8) Use IDLE (the default IDE)
The Integrated Development Environment (IDE) is where you will write your code, or in other words, create your programs. IDLE is a lightweight IDE built into Python itself. This means that no matter what platform you are using (Windows, Mac OSX, Linux), you can use IDLE for free. It’s not fancy, but it does everything you need it to do. To get started with IDLE on Windows, open up Windows Explorer (or your file browser of choice) and navigate to C:\Python27\Lib\idlelib. Double-click idle .bat, then start typing away! You’ll notice that when you run a program from within IDLE, it opens up another window. You can close these windows by pressing Ctrl + W twice on Windows. On Mac OSX and Linux, open up Terminal (Mac) or xterm (Linux). Navigate to wherever Python is installed using cd /path/to/python/installation, then type idle. Make sure there aren’t any extra spaces at the end of your command! You’ll notice that when you run a program from within IDLE, it opens up another window. You can close these windows by pressing Ctrl + W twice on Windows.
9) Join One Of The Many Communities On Slack, Reddit, etc.
When you’re starting out, learning with others is a great way to stay accountable and keep improving. However, it can be difficult to figure out where all of these communities are. Here are a few places you can find groups: Slack—There are numerous Slack groups in different cities/areas with an active community (and you may even be able to join your local Meetup group!) Reddit—Reddit has some dedicated subreddits for specific languages. They’re not as active as Stack Overflow, but they can still be helpful! LinkedIn—There are several groups on LinkedIn devoted specifically to certain skillsets; if there’s one for Python or another language you’re interested in, give it a try! Google+—You might think Google+ is dead, but it actually has some pretty active communities. The Python Community group is one of them! Local meetups—If you have a local tech meetup near you, check out their website and see if they have any upcoming events. You could also try asking them directly via Twitter or email. Online courses/video tutorials: There are tons of free resources online that will help you learn new skills quickly; Udemy, Coursera, Codeacademy, Lynda, and Pluralsight are just a few examples.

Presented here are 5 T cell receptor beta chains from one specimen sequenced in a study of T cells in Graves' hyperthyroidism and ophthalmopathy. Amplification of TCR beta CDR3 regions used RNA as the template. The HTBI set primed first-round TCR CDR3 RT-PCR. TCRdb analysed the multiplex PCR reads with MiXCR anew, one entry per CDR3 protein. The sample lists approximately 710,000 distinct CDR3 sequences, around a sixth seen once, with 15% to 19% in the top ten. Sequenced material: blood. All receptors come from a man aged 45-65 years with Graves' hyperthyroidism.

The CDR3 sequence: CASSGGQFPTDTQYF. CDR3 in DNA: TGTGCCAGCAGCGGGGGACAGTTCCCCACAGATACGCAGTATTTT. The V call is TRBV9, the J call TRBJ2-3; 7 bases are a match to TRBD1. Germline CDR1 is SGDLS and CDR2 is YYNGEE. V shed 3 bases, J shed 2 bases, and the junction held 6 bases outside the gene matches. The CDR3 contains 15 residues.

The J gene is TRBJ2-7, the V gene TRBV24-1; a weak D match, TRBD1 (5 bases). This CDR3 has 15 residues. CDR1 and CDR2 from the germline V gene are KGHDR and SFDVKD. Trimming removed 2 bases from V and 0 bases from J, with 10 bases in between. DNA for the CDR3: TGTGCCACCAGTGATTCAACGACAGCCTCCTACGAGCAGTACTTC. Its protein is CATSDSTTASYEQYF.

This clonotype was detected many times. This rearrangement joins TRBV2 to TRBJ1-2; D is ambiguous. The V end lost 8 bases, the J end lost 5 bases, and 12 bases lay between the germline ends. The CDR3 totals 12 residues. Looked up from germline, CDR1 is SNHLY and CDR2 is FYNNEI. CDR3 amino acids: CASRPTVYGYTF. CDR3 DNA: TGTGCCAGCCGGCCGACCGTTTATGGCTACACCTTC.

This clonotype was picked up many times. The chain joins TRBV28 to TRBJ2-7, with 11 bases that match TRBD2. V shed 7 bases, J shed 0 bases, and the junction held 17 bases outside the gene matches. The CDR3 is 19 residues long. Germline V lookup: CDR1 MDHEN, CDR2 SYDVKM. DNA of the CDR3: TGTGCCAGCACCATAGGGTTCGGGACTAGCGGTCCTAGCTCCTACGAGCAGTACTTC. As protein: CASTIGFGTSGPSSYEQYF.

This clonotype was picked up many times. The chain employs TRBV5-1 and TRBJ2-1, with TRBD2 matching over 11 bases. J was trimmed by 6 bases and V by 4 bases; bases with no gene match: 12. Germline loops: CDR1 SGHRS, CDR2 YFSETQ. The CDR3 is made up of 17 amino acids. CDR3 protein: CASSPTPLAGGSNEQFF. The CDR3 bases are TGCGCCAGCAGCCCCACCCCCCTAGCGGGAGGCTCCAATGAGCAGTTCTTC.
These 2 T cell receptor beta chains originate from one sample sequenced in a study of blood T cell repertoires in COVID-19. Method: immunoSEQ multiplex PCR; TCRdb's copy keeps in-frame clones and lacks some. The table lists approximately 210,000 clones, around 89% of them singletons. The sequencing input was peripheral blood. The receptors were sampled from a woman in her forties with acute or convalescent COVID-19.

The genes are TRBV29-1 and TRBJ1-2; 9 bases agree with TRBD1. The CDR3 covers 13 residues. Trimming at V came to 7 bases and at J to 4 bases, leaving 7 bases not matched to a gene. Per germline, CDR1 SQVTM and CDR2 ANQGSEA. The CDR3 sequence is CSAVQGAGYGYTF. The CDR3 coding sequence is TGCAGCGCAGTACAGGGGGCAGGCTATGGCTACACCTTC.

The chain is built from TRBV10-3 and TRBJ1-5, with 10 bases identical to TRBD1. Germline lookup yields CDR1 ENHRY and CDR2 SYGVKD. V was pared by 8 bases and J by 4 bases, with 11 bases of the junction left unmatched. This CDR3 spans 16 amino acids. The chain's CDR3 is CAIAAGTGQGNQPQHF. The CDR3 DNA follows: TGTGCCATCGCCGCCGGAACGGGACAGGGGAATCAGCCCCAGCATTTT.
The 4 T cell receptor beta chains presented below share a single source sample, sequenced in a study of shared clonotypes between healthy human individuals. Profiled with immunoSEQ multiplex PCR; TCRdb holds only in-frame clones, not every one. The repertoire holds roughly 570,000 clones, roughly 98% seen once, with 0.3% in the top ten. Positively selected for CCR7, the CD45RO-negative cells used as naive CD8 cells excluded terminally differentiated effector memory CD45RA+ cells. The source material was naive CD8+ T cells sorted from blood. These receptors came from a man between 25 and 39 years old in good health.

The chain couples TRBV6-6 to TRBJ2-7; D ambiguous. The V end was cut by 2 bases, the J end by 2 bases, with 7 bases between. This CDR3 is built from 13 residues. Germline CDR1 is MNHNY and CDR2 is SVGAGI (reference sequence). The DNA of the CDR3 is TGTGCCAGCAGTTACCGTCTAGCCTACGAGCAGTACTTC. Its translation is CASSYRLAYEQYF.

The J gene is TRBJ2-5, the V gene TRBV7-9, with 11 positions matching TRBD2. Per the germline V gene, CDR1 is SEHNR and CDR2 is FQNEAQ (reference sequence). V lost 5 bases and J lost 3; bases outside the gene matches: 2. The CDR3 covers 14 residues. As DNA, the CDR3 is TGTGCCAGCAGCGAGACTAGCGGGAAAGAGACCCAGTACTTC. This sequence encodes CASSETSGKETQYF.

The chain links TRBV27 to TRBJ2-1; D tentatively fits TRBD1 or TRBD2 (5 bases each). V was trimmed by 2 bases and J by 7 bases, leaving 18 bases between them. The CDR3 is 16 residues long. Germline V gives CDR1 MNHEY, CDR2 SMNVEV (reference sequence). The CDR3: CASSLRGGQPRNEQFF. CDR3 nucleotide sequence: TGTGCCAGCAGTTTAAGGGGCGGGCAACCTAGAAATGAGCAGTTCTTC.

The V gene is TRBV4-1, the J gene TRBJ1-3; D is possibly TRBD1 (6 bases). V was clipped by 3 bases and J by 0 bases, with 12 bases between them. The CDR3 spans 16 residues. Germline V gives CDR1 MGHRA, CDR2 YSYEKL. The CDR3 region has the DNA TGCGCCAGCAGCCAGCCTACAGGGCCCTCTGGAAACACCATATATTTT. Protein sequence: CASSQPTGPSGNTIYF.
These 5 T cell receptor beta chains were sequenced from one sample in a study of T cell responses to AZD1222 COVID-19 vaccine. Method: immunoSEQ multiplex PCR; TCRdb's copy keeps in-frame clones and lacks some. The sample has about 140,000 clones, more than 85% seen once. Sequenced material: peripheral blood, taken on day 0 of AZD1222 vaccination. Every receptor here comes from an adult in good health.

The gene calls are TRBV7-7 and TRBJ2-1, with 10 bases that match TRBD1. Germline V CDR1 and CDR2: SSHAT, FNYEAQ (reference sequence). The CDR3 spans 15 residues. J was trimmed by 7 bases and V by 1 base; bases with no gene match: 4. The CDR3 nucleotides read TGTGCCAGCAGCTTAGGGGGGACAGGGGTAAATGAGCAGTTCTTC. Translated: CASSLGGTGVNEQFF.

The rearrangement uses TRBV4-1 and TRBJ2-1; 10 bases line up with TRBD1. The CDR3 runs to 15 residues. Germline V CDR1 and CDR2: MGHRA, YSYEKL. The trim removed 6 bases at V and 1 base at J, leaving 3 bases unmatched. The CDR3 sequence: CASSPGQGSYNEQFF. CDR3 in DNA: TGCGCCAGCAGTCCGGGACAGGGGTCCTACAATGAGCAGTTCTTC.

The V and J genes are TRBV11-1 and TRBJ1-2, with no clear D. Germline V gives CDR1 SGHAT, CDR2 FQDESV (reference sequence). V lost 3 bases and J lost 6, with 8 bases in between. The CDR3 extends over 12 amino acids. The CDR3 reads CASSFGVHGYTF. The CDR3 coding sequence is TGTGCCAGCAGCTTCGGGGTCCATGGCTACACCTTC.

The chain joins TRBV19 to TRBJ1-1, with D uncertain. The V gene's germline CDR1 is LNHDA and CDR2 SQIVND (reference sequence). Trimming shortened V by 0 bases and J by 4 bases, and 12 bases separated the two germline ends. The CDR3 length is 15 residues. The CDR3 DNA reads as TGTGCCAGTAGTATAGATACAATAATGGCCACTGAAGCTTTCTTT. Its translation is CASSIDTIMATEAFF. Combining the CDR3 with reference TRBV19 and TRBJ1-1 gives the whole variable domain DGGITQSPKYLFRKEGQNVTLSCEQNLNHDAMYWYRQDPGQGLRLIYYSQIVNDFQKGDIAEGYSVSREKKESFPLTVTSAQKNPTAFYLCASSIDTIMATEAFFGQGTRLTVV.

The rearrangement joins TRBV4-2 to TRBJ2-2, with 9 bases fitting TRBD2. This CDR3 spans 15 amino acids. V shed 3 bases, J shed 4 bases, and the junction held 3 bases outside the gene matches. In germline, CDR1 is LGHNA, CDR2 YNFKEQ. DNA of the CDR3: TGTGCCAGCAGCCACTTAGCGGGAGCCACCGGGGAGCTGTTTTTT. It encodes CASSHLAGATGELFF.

10) Don’t Give Up!
Coding is hard work. The very first time you open your IDE, you’ll probably think: What did I get myself into? This doesn’t look like English at all! But stick with it. Many people get frustrated early on because they fail to understand that coding isn’t something you do in a day—it’s an ongoing learning process. It takes time, effort, and dedication to truly learn how to code well. Keep working at it every day (or however often is reasonable for you), even if it feels like you aren’t making progress! As soon as you feel yourself getting frustrated, take a break. Go for a walk, spend some time with family or friends, or go for a run. Then come back to it refreshed and ready to tackle whatever challenge you’re facing. You’ll be surprised by how much easier things are when you return. There’s no need to force yourself through frustration. If you find yourself getting stuck over and over again, there’s likely something wrong with your approach. Try taking a step back from what you’re doing, asking someone else for help, or switching up what you’re doing completely. Learning how to program is tough work; don’t let frustration slow down your progress! If you don’t have anyone else who can help guide you through tough spots, consider reaching out online via Twitter, Reddit or Stack Overflow – there are lots of folks willing to lend a hand (and share their own frustrations!). Be sure to document what you’ve learned as you go along; writing down new ideas will reinforce them in your mind and also give others an opportunity to learn from your experience. Never stop learning! If you are interested to learn new coding skills, the Entri app will help you to acquire them very easily. Entri app is following a structural study plan so that the students can learn very easily. If you don’t have a coding background, it won’t be any problem. You can download the Entri app from the google play store and enroll in your favorite course.